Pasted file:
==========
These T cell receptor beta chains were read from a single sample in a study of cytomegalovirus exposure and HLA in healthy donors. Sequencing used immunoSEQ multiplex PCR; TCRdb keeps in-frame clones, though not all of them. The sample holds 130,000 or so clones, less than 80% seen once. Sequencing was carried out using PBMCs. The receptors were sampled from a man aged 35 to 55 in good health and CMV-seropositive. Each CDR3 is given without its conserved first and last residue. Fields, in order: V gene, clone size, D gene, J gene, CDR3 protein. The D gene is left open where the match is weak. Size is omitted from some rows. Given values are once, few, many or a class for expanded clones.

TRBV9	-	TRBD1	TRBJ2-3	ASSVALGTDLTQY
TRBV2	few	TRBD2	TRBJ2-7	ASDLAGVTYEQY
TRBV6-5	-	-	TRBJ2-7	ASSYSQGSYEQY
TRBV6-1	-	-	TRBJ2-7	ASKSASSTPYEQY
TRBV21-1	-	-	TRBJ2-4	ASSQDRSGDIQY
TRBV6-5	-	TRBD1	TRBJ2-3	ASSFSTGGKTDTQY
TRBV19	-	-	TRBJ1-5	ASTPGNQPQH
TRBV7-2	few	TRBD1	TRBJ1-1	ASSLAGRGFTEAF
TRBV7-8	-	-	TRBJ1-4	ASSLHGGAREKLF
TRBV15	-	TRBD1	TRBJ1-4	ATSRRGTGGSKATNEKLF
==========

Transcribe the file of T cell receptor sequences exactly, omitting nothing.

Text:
These T cell receptor beta chains were read from a single sample in a study of cytomegalovirus exposure and HLA in healthy donors. Sequencing used immunoSEQ multiplex PCR; TCRdb keeps in-frame clones, though not all of them. The sample holds 130,000 or so clones, less than 80% seen once. Sequencing was carried out using PBMCs. The receptors were sampled from a man aged 35 to 55 in good health and CMV-seropositive. Each CDR3 is given without its conserved first and last residue. Fields, in order: V gene, clone size, D gene, J gene, CDR3 protein. The D gene is left open where the match is weak. Size is omitted from some rows. Given values are once, few, many or a class for expanded clones.

TRBV9	-	TRBD1	TRBJ2-3	ASSVALGTDLTQY
TRBV2	few	TRBD2	TRBJ2-7	ASDLAGVTYEQY
TRBV6-5	-	-	TRBJ2-7	ASSYSQGSYEQY
TRBV6-1	-	-	TRBJ2-7	ASKSASSTPYEQY
TRBV21-1	-	-	TRBJ2-4	ASSQDRSGDIQY
TRBV6-5	-	TRBD1	TRBJ2-3	ASSFSTGGKTDTQY
TRBV19	-	-	TRBJ1-5	ASTPGNQPQH
TRBV7-2	few	TRBD1	TRBJ1-1	ASSLAGRGFTEAF
TRBV7-8	-	-	TRBJ1-4	ASSLHGGAREKLF
TRBV15	-	TRBD1	TRBJ1-4	ATSRRGTGGSKATNEKLF